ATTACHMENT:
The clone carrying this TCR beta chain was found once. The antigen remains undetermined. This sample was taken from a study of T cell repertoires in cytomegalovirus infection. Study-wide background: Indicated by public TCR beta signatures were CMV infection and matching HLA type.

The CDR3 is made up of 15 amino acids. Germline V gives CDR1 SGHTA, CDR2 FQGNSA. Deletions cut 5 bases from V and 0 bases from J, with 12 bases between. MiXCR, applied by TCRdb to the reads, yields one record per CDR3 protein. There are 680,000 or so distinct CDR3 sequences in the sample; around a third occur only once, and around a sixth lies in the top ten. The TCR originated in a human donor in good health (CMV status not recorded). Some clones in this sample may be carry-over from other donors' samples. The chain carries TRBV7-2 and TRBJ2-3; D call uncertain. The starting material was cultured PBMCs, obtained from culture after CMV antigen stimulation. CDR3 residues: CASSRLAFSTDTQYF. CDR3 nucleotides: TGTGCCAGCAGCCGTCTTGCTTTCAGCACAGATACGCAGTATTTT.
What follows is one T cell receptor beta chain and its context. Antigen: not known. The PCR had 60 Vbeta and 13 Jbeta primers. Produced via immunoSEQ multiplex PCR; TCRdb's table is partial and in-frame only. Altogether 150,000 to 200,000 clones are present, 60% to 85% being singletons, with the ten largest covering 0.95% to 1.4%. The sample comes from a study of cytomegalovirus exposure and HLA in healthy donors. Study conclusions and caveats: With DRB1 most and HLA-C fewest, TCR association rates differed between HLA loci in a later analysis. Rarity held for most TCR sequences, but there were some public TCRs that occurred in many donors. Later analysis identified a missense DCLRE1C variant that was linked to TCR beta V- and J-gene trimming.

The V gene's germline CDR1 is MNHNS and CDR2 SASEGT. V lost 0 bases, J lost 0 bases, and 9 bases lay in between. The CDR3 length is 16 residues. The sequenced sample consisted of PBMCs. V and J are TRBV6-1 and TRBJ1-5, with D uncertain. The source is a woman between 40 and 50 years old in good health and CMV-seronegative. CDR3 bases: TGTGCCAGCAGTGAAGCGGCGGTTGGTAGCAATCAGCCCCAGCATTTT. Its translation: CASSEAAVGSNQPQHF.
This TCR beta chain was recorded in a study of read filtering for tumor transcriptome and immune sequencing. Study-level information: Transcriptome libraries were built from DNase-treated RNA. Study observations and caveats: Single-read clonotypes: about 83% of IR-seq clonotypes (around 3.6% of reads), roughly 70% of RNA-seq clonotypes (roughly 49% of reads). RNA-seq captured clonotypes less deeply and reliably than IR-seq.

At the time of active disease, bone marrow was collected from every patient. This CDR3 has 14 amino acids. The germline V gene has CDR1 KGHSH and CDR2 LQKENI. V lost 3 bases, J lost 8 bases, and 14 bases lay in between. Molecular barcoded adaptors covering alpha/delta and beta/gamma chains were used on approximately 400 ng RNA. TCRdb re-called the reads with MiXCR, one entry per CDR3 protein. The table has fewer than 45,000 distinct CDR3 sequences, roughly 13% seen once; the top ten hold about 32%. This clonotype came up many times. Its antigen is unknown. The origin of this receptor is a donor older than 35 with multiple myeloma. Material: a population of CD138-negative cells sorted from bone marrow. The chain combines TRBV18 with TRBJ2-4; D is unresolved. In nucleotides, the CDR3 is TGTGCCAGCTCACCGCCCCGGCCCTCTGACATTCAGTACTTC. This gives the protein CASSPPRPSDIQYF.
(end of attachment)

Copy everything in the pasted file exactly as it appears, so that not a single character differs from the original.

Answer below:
The clone carrying this TCR beta chain was found once. The antigen remains undetermined. This sample was taken from a study of T cell repertoires in cytomegalovirus infection. Study-wide background: Indicated by public TCR beta signatures were CMV infection and matching HLA type.

The CDR3 is made up of 15 amino acids. Germline V gives CDR1 SGHTA, CDR2 FQGNSA. Deletions cut 5 bases from V and 0 bases from J, with 12 bases between. MiXCR, applied by TCRdb to the reads, yields one record per CDR3 protein. There are 680,000 or so distinct CDR3 sequences in the sample; around a third occur only once, and around a sixth lies in the top ten. The TCR originated in a human donor in good health (CMV status not recorded). Some clones in this sample may be carry-over from other donors' samples. The chain carries TRBV7-2 and TRBJ2-3; D call uncertain. The starting material was cultured PBMCs, obtained from culture after CMV antigen stimulation. CDR3 residues: CASSRLAFSTDTQYF. CDR3 nucleotides: TGTGCCAGCAGCCGTCTTGCTTTCAGCACAGATACGCAGTATTTT.
What follows is one T cell receptor beta chain and its context. Antigen: not known. The PCR had 60 Vbeta and 13 Jbeta primers. Produced via immunoSEQ multiplex PCR; TCRdb's table is partial and in-frame only. Altogether 150,000 to 200,000 clones are present, 60% to 85% being singletons, with the ten largest covering 0.95% to 1.4%. The sample comes from a study of cytomegalovirus exposure and HLA in healthy donors. Study conclusions and caveats: With DRB1 most and HLA-C fewest, TCR association rates differed between HLA loci in a later analysis. Rarity held for most TCR sequences, but there were some public TCRs that occurred in many donors. Later analysis identified a missense DCLRE1C variant that was linked to TCR beta V- and J-gene trimming.

The V gene's germline CDR1 is MNHNS and CDR2 SASEGT. V lost 0 bases, J lost 0 bases, and 9 bases lay in between. The CDR3 length is 16 residues. The sequenced sample consisted of PBMCs. V and J are TRBV6-1 and TRBJ1-5, with D uncertain. The source is a woman between 40 and 50 years old in good health and CMV-seronegative. CDR3 bases: TGTGCCAGCAGTGAAGCGGCGGTTGGTAGCAATCAGCCCCAGCATTTT. Its translation: CASSEAAVGSNQPQHF.
This TCR beta chain was recorded in a study of read filtering for tumor transcriptome and immune sequencing. Study-level information: Transcriptome libraries were built from DNase-treated RNA. Study observations and caveats: Single-read clonotypes: about 83% of IR-seq clonotypes (around 3.6% of reads), roughly 70% of RNA-seq clonotypes (roughly 49% of reads). RNA-seq captured clonotypes less deeply and reliably than IR-seq.

At the time of active disease, bone marrow was collected from every patient. This CDR3 has 14 amino acids. The germline V gene has CDR1 KGHSH and CDR2 LQKENI. V lost 3 bases, J lost 8 bases, and 14 bases lay in between. Molecular barcoded adaptors covering alpha/delta and beta/gamma chains were used on approximately 400 ng RNA. TCRdb re-called the reads with MiXCR, one entry per CDR3 protein. The table has fewer than 45,000 distinct CDR3 sequences, roughly 13% seen once; the top ten hold about 32%. This clonotype came up many times. Its antigen is unknown. The origin of this receptor is a donor older than 35 with multiple myeloma. Material: a population of CD138-negative cells sorted from bone marrow. The chain combines TRBV18 with TRBJ2-4; D is unresolved. In nucleotides, the CDR3 is TGTGCCAGCTCACCGCCCCGGCCCTCTGACATTCAGTACTTC. This gives the protein CASSPPRPSDIQYF.